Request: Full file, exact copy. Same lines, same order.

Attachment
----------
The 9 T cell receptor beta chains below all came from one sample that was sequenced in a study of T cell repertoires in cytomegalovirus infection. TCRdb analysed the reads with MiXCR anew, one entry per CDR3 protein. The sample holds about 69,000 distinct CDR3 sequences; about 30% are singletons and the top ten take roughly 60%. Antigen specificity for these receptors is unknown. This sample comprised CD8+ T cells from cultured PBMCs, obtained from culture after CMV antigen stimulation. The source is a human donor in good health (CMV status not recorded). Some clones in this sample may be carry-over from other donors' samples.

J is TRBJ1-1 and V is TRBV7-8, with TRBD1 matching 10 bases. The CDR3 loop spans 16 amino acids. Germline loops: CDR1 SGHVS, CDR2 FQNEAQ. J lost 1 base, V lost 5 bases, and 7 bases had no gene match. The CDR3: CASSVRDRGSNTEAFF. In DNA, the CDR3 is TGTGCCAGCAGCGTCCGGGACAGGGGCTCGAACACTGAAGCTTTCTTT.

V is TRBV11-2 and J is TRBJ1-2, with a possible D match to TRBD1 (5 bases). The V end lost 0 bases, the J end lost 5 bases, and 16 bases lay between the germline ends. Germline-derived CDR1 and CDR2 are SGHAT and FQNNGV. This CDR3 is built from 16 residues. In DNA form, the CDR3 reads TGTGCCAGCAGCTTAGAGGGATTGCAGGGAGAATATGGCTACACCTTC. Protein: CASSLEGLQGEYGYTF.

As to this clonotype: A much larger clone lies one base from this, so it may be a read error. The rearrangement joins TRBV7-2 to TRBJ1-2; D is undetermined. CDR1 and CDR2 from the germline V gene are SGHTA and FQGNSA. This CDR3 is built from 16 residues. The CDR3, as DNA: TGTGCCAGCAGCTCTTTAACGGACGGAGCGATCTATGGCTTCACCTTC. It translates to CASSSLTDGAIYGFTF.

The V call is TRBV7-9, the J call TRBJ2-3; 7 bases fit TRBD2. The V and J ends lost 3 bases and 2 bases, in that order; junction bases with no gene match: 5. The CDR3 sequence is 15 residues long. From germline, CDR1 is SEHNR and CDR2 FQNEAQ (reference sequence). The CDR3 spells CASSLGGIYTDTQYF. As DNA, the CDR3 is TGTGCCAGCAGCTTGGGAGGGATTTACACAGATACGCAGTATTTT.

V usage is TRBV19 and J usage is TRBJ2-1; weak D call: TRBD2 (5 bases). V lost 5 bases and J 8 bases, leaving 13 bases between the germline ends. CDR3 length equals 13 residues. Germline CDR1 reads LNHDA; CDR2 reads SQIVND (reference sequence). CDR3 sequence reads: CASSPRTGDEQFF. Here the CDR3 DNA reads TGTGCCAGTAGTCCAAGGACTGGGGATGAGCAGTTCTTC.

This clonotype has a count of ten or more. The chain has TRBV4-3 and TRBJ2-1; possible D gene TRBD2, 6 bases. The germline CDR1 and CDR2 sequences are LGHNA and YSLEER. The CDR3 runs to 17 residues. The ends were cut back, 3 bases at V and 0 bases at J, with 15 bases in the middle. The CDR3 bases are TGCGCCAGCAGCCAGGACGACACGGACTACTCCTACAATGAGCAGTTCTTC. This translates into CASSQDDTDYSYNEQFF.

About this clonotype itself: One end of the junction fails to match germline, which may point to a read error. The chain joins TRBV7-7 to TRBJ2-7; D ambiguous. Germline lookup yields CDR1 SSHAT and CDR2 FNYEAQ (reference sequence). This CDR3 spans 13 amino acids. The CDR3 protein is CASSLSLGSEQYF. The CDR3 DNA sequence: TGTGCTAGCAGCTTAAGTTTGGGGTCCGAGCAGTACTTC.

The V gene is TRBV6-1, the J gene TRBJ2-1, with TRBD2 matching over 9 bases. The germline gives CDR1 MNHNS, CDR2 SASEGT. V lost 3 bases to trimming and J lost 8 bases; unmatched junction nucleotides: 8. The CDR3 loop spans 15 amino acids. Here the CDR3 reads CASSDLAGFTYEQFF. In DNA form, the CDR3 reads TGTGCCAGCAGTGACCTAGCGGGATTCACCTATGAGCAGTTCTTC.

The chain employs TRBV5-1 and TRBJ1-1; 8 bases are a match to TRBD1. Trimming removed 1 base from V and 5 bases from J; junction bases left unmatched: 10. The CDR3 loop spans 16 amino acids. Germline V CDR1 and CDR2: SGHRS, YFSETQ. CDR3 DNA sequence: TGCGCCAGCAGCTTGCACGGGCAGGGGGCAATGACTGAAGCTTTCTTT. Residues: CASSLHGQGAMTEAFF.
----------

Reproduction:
The 9 T cell receptor beta chains below all came from one sample that was sequenced in a study of T cell repertoires in cytomegalovirus infection. TCRdb analysed the reads with MiXCR anew, one entry per CDR3 protein. The sample holds about 69,000 distinct CDR3 sequences; about 30% are singletons and the top ten take roughly 60%. Antigen specificity for these receptors is unknown. This sample comprised CD8+ T cells from cultured PBMCs, obtained from culture after CMV antigen stimulation. The source is a human donor in good health (CMV status not recorded). Some clones in this sample may be carry-over from other donors' samples.

J is TRBJ1-1 and V is TRBV7-8, with TRBD1 matching 10 bases. The CDR3 loop spans 16 amino acids. Germline loops: CDR1 SGHVS, CDR2 FQNEAQ. J lost 1 base, V lost 5 bases, and 7 bases had no gene match. The CDR3: CASSVRDRGSNTEAFF. In DNA, the CDR3 is TGTGCCAGCAGCGTCCGGGACAGGGGCTCGAACACTGAAGCTTTCTTT.

V is TRBV11-2 and J is TRBJ1-2, with a possible D match to TRBD1 (5 bases). The V end lost 0 bases, the J end lost 5 bases, and 16 bases lay between the germline ends. Germline-derived CDR1 and CDR2 are SGHAT and FQNNGV. This CDR3 is built from 16 residues. In DNA form, the CDR3 reads TGTGCCAGCAGCTTAGAGGGATTGCAGGGAGAATATGGCTACACCTTC. Protein: CASSLEGLQGEYGYTF.

As to this clonotype: A much larger clone lies one base from this, so it may be a read error. The rearrangement joins TRBV7-2 to TRBJ1-2; D is undetermined. CDR1 and CDR2 from the germline V gene are SGHTA and FQGNSA. This CDR3 is built from 16 residues. The CDR3, as DNA: TGTGCCAGCAGCTCTTTAACGGACGGAGCGATCTATGGCTTCACCTTC. It translates to CASSSLTDGAIYGFTF.

The V call is TRBV7-9, the J call TRBJ2-3; 7 bases fit TRBD2. The V and J ends lost 3 bases and 2 bases, in that order; junction bases with no gene match: 5. The CDR3 sequence is 15 residues long. From germline, CDR1 is SEHNR and CDR2 FQNEAQ (reference sequence). The CDR3 spells CASSLGGIYTDTQYF. As DNA, the CDR3 is TGTGCCAGCAGCTTGGGAGGGATTTACACAGATACGCAGTATTTT.

V usage is TRBV19 and J usage is TRBJ2-1; weak D call: TRBD2 (5 bases). V lost 5 bases and J 8 bases, leaving 13 bases between the germline ends. CDR3 length equals 13 residues. Germline CDR1 reads LNHDA; CDR2 reads SQIVND (reference sequence). CDR3 sequence reads: CASSPRTGDEQFF. Here the CDR3 DNA reads TGTGCCAGTAGTCCAAGGACTGGGGATGAGCAGTTCTTC.

This clonotype has a count of ten or more. The chain has TRBV4-3 and TRBJ2-1; possible D gene TRBD2, 6 bases. The germline CDR1 and CDR2 sequences are LGHNA and YSLEER. The CDR3 runs to 17 residues. The ends were cut back, 3 bases at V and 0 bases at J, with 15 bases in the middle. The CDR3 bases are TGCGCCAGCAGCCAGGACGACACGGACTACTCCTACAATGAGCAGTTCTTC. This translates into CASSQDDTDYSYNEQFF.

About this clonotype itself: One end of the junction fails to match germline, which may point to a read error. The chain joins TRBV7-7 to TRBJ2-7; D ambiguous. Germline lookup yields CDR1 SSHAT and CDR2 FNYEAQ (reference sequence). This CDR3 spans 13 amino acids. The CDR3 protein is CASSLSLGSEQYF. The CDR3 DNA sequence: TGTGCTAGCAGCTTAAGTTTGGGGTCCGAGCAGTACTTC.

The V gene is TRBV6-1, the J gene TRBJ2-1, with TRBD2 matching over 9 bases. The germline gives CDR1 MNHNS, CDR2 SASEGT. V lost 3 bases to trimming and J lost 8 bases; unmatched junction nucleotides: 8. The CDR3 loop spans 15 amino acids. Here the CDR3 reads CASSDLAGFTYEQFF. In DNA form, the CDR3 reads TGTGCCAGCAGTGACCTAGCGGGATTCACCTATGAGCAGTTCTTC.

The chain employs TRBV5-1 and TRBJ1-1; 8 bases are a match to TRBD1. Trimming removed 1 base from V and 5 bases from J; junction bases left unmatched: 10. The CDR3 loop spans 16 amino acids. Germline V CDR1 and CDR2: SGHRS, YFSETQ. CDR3 DNA sequence: TGCGCCAGCAGCTTGCACGGGCAGGGGGCAATGACTGAAGCTTTCTTT. Residues: CASSLHGQGAMTEAFF.